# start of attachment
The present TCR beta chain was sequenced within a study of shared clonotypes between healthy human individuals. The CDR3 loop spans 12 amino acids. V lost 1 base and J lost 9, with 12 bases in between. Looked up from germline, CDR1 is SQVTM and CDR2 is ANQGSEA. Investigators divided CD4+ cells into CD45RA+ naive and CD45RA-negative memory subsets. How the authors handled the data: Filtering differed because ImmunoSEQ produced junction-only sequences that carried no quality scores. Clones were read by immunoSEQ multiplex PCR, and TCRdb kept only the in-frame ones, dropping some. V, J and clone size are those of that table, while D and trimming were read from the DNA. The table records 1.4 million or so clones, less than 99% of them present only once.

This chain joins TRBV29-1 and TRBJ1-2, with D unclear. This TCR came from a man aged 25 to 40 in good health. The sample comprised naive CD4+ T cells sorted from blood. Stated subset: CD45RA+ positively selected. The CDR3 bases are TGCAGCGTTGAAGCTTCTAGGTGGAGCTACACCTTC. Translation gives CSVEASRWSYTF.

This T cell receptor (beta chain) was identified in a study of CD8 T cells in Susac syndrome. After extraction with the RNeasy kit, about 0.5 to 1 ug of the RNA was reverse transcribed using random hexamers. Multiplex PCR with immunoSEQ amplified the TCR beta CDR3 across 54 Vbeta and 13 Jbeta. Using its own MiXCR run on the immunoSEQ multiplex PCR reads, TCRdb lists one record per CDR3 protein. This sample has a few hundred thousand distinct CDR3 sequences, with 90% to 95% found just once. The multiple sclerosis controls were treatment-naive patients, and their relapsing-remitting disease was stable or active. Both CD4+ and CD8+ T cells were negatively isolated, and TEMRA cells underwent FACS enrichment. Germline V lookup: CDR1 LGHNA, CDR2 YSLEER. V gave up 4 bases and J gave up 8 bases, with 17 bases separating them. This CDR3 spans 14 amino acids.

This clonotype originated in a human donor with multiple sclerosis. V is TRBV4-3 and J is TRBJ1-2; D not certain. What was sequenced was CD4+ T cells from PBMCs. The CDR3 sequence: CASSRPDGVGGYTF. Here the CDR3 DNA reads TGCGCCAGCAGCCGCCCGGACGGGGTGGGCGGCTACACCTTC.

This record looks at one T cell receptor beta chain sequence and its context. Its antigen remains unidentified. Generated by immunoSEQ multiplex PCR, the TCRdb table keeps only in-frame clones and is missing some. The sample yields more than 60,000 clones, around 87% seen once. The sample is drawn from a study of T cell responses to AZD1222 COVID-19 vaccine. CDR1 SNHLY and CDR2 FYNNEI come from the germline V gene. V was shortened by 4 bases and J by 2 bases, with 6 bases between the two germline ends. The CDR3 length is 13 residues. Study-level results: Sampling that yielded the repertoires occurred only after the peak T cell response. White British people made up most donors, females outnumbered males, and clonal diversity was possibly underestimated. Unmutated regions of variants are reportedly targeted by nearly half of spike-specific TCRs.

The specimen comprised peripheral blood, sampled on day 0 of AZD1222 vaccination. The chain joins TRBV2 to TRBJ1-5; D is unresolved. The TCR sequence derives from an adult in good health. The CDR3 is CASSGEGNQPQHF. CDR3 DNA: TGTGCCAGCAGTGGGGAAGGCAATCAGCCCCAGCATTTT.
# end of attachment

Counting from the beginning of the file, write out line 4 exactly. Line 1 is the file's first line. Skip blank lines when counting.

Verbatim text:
This clonotype originated in a human donor with multiple sclerosis. V is TRBV4-3 and J is TRBJ1-2; D not certain. What was sequenced was CD4+ T cells from PBMCs. The CDR3 sequence: CASSRPDGVGGYTF. Here the CDR3 DNA reads TGCGCCAGCAGCCGCCCGGACGGGGTGGGCGGCTACACCTTC.